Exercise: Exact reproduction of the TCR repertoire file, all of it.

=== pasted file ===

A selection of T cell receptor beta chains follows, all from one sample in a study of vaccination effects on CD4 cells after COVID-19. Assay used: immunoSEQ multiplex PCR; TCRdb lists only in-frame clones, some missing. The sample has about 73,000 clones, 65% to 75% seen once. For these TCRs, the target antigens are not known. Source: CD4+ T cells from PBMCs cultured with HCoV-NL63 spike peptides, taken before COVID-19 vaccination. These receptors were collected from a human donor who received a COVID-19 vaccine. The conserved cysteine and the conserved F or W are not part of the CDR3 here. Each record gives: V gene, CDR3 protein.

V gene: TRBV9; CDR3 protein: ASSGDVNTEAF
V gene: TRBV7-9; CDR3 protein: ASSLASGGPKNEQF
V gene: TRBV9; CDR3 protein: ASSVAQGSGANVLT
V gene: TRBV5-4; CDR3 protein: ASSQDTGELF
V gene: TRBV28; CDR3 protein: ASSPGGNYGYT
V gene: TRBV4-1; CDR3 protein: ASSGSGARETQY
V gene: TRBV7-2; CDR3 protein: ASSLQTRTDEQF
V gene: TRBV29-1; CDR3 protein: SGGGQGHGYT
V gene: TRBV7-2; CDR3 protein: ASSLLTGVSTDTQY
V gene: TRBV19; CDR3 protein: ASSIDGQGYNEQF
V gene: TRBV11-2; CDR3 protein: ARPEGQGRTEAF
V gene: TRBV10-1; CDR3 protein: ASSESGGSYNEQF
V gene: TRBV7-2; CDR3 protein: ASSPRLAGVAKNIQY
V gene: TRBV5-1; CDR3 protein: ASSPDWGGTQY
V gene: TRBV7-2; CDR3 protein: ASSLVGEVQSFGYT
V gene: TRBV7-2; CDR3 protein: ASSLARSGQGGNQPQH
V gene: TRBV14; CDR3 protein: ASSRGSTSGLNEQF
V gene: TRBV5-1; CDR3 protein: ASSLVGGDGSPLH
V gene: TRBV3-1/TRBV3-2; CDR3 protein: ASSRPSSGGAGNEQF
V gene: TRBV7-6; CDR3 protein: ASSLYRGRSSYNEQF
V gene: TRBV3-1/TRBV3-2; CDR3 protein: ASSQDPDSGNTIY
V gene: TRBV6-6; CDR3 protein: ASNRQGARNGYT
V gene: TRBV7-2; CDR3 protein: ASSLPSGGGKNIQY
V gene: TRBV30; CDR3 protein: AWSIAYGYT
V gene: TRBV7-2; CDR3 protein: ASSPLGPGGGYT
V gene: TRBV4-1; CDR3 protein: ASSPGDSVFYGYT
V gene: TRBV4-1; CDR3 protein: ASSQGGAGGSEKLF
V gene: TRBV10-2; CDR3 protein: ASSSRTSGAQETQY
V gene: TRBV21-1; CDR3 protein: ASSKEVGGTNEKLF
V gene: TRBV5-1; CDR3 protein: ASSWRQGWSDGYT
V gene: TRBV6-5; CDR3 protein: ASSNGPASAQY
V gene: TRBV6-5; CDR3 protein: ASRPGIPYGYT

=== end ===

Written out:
A selection of T cell receptor beta chains follows, all from one sample in a study of vaccination effects on CD4 cells after COVID-19. Assay used: immunoSEQ multiplex PCR; TCRdb lists only in-frame clones, some missing. The sample has about 73,000 clones, 65% to 75% seen once. For these TCRs, the target antigens are not known. Source: CD4+ T cells from PBMCs cultured with HCoV-NL63 spike peptides, taken before COVID-19 vaccination. These receptors were collected from a human donor who received a COVID-19 vaccine. The conserved cysteine and the conserved F or W are not part of the CDR3 here. Each record gives: V gene, CDR3 protein.

V gene: TRBV9; CDR3 protein: ASSGDVNTEAF
V gene: TRBV7-9; CDR3 protein: ASSLASGGPKNEQF
V gene: TRBV9; CDR3 protein: ASSVAQGSGANVLT
V gene: TRBV5-4; CDR3 protein: ASSQDTGELF
V gene: TRBV28; CDR3 protein: ASSPGGNYGYT
V gene: TRBV4-1; CDR3 protein: ASSGSGARETQY
V gene: TRBV7-2; CDR3 protein: ASSLQTRTDEQF
V gene: TRBV29-1; CDR3 protein: SGGGQGHGYT
V gene: TRBV7-2; CDR3 protein: ASSLLTGVSTDTQY
V gene: TRBV19; CDR3 protein: ASSIDGQGYNEQF
V gene: TRBV11-2; CDR3 protein: ARPEGQGRTEAF
V gene: TRBV10-1; CDR3 protein: ASSESGGSYNEQF
V gene: TRBV7-2; CDR3 protein: ASSPRLAGVAKNIQY
V gene: TRBV5-1; CDR3 protein: ASSPDWGGTQY
V gene: TRBV7-2; CDR3 protein: ASSLVGEVQSFGYT
V gene: TRBV7-2; CDR3 protein: ASSLARSGQGGNQPQH
V gene: TRBV14; CDR3 protein: ASSRGSTSGLNEQF
V gene: TRBV5-1; CDR3 protein: ASSLVGGDGSPLH
V gene: TRBV3-1/TRBV3-2; CDR3 protein: ASSRPSSGGAGNEQF
V gene: TRBV7-6; CDR3 protein: ASSLYRGRSSYNEQF
V gene: TRBV3-1/TRBV3-2; CDR3 protein: ASSQDPDSGNTIY
V gene: TRBV6-6; CDR3 protein: ASNRQGARNGYT
V gene: TRBV7-2; CDR3 protein: ASSLPSGGGKNIQY
V gene: TRBV30; CDR3 protein: AWSIAYGYT
V gene: TRBV7-2; CDR3 protein: ASSPLGPGGGYT
V gene: TRBV4-1; CDR3 protein: ASSPGDSVFYGYT
V gene: TRBV4-1; CDR3 protein: ASSQGGAGGSEKLF
V gene: TRBV10-2; CDR3 protein: ASSSRTSGAQETQY
V gene: TRBV21-1; CDR3 protein: ASSKEVGGTNEKLF
V gene: TRBV5-1; CDR3 protein: ASSWRQGWSDGYT
V gene: TRBV6-5; CDR3 protein: ASSNGPASAQY
V gene: TRBV6-5; CDR3 protein: ASRPGIPYGYT